Trail Runner Buys a Bike

Once upon a time, I was a mountain biker. It was mostly back in the mountain biking boom of the 90s, but like most things I do, I got out of it later than most. Late to the party, late to leave – that’s me, over and over again all my life.

My wife started running before I did, and she kinda dragged me into it. That’s surprising to a lot of people nowadays, because she doesn’t run anymore, and she never got into marathons or ultramarathons like I did. But it’s true. And when I say she “dragged” me into it, I mean it’s because I was resistant to the idea for a long time because I still thought of myself as a mountain biker. This in spite of the fact that I was barely riding at the time, and had done little to no riding for many years.

She found a race that appealed to me, I ran it, and I got into running – far more than I ever had done mountain biking. And for the best part of the decade that followed, I was all in on running and loved it. But the Covid lockdowns and outbreaks of 2020 kind of broke it for me (along with many other things for me). I did good keeping up my running for quite a few months, but as summer turned into fall that year, I started losing focus and began trailing off, and as fall turned into winter (and due to the sociopolitical craziness of the time), I not only stopped running, I also stopped nearly everything and became very withdrawn and depressed.

I knew there had been a big biking boom in 2020, and given that I had some history with mountain biking, I decided I should give it a shot. I desperately needed a change of pace, and I thought getting back on a bike might be the ticket.

I won’t detail the process of shopping for a bike in early 2021, but it was challenging. If you know, you know. The price range I was looking at was the same price everybody else was looking at, too, and there was very little in stock anywhere, whether local or online. But eventually I ended up with a bike and went out to my old stomping grounds at McDowell Mountain Park to ride the Pemberton trail.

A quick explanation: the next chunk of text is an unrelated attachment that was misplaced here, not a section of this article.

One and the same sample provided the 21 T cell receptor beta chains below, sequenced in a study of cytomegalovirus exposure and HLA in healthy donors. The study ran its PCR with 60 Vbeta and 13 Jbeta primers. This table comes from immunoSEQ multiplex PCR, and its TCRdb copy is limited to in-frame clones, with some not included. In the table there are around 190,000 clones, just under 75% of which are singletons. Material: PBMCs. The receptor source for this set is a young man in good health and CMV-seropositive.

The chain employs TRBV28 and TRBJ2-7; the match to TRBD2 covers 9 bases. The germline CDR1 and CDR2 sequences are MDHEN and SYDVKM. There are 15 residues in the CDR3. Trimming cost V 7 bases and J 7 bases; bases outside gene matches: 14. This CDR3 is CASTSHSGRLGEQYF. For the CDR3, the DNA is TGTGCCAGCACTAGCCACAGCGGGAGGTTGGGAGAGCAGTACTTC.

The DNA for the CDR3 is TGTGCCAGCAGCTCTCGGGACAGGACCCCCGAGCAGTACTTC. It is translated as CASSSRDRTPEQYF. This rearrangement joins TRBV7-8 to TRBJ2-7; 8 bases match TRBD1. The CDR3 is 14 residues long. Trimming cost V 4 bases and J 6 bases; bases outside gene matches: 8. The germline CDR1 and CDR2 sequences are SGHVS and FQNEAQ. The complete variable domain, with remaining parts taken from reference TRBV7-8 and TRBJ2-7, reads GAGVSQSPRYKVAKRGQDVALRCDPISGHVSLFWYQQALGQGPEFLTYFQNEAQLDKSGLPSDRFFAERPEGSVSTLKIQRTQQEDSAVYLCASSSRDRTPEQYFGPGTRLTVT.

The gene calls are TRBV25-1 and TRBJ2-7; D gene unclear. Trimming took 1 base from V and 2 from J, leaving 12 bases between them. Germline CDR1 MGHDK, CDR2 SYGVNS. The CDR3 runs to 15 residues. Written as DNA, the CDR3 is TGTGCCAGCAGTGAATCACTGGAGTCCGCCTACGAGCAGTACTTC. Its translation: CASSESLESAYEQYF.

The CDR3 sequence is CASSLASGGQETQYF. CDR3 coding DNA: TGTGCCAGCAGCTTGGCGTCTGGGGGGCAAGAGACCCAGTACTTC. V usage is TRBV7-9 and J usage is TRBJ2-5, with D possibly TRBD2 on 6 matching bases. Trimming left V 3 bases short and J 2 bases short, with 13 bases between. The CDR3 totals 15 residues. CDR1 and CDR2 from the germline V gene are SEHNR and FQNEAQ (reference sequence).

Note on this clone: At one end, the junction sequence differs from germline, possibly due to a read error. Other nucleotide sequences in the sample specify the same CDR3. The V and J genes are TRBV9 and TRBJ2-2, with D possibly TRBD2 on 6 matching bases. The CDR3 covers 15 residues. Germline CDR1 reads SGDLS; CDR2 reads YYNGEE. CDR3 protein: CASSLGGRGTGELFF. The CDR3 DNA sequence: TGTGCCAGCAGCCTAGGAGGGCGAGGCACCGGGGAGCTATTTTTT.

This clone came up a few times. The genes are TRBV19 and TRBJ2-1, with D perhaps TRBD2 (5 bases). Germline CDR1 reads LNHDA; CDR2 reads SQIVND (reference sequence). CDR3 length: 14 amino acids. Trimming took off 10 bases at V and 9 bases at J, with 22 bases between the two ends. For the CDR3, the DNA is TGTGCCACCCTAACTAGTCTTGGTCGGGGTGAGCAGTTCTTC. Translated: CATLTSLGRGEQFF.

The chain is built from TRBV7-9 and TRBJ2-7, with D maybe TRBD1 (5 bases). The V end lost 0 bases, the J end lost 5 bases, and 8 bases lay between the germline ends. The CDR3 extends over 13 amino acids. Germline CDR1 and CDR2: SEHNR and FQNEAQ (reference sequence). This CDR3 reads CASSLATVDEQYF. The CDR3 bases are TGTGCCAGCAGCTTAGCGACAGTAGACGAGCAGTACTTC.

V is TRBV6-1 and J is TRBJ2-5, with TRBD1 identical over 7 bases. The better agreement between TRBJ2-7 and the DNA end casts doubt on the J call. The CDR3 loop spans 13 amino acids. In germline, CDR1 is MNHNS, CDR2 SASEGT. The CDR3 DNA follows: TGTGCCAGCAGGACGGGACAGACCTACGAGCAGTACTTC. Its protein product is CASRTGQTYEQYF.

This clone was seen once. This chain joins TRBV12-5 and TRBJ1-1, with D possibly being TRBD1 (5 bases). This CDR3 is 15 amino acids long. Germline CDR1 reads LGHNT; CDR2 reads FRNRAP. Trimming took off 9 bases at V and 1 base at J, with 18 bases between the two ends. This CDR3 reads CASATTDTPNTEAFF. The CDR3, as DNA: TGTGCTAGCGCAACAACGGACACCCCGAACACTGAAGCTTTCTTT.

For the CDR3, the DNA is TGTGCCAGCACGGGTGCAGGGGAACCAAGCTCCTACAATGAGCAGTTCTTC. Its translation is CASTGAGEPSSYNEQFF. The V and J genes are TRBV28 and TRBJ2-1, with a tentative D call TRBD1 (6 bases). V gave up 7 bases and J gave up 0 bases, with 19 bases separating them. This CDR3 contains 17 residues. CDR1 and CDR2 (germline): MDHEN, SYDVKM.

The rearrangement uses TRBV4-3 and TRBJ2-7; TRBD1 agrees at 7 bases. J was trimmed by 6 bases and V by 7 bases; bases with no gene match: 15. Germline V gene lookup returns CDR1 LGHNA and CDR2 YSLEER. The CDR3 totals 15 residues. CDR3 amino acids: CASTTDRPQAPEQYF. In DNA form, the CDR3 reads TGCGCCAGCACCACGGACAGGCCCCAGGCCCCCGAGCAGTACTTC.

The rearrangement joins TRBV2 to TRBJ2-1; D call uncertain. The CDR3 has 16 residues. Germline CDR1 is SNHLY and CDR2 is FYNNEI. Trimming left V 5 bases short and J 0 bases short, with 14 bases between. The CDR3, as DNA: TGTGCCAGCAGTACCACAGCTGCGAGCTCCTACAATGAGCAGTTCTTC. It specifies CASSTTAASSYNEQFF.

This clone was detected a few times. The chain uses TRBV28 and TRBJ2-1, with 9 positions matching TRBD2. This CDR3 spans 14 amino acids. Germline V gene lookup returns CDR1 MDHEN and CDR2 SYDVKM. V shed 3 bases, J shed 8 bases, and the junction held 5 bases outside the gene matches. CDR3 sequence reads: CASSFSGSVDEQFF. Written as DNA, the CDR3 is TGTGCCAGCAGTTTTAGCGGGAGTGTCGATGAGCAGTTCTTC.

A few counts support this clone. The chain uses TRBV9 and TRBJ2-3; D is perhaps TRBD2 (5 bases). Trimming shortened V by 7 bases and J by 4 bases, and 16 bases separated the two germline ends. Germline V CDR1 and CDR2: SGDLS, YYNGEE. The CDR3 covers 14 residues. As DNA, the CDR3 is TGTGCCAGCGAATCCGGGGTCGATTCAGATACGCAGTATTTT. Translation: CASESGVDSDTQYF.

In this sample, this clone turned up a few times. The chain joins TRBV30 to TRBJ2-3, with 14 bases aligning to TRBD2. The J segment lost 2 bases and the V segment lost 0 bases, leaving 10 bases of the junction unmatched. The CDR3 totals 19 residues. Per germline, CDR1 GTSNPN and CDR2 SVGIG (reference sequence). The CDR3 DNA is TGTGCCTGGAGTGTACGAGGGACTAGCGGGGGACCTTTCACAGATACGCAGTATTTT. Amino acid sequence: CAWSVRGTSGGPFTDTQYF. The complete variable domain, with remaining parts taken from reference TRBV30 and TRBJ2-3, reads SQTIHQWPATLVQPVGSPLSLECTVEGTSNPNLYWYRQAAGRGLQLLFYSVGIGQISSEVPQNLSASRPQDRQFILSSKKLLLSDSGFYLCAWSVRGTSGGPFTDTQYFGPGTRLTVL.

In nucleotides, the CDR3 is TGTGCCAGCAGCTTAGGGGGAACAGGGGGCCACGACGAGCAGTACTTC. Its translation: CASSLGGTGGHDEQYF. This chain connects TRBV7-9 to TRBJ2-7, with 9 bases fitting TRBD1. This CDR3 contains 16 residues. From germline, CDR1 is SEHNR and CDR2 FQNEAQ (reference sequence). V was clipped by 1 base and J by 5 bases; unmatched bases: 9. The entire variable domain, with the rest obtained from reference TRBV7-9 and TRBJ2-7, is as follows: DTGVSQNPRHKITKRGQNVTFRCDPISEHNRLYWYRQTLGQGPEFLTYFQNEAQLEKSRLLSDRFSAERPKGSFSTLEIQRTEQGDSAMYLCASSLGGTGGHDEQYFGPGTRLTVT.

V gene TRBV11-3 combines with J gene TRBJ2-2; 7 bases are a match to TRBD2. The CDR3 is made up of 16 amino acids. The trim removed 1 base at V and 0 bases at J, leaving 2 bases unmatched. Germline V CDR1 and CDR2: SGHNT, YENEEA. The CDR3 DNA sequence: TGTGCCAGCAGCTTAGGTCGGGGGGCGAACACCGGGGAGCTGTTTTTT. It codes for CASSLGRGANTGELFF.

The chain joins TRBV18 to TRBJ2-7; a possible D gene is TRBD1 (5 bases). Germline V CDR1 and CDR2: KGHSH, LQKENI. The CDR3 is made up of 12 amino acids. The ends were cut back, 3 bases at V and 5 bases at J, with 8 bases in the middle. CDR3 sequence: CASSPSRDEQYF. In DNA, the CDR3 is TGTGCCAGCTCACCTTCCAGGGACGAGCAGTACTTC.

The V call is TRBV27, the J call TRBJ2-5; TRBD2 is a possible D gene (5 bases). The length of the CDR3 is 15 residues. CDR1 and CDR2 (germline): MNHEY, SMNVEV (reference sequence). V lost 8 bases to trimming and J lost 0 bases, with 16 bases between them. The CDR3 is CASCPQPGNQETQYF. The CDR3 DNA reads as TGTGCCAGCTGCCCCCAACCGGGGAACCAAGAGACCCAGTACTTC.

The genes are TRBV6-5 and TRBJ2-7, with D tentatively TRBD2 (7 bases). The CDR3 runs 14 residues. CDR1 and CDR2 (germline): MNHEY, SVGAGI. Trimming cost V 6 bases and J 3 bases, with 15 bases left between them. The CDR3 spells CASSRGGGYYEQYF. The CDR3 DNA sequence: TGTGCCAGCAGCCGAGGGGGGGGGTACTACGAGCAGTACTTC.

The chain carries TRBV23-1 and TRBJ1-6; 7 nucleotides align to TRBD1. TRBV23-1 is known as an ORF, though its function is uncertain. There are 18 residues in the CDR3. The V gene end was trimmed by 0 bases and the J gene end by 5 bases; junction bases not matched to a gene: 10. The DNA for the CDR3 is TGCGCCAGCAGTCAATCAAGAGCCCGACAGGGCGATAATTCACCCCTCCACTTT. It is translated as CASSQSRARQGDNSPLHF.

I’ve been on Pemberton on foot quite a few times over the course of the last six-ish years, so I’m very familiar with it, and I discovered long ago that it had undergone some reroutes from the Pemberton I used to ride back in the 90s. Hitting it on a bike, however, brought back a lot of memories of the way I used to ride it and I was reminded all over again of the differences between my biking memories and my current experience. (And if you are wondering which version I prefer, it’s the current one – it’s less technical than what I remember the old trail being, and for a rider of my meager skill level, it’s more fun.)

So my adventure buddy Jim and I went out and rode it! He was on a new bike as well and we both had fun doing the ride and figuring out the bikes in the process.

So here’s the reason I am telling the story. Having fun was something I had not done in months by that point. Cruising down that descent in the last third of the loop was like a kickstart to a brain that was stalled out in a deep funk, and until it happened out there, I had no idea how much I had needed something like that. 

So this is kind of a note to self, and kind of a note to anyone else who might be in a funk and wanting out of it – think of something that seems like it would be fun – or even something you’ve had a lot of fun doing in the past that you might have left behind – and go do it. I can’t guarantee it’ll work for sure, but it did for me and it might work for you too.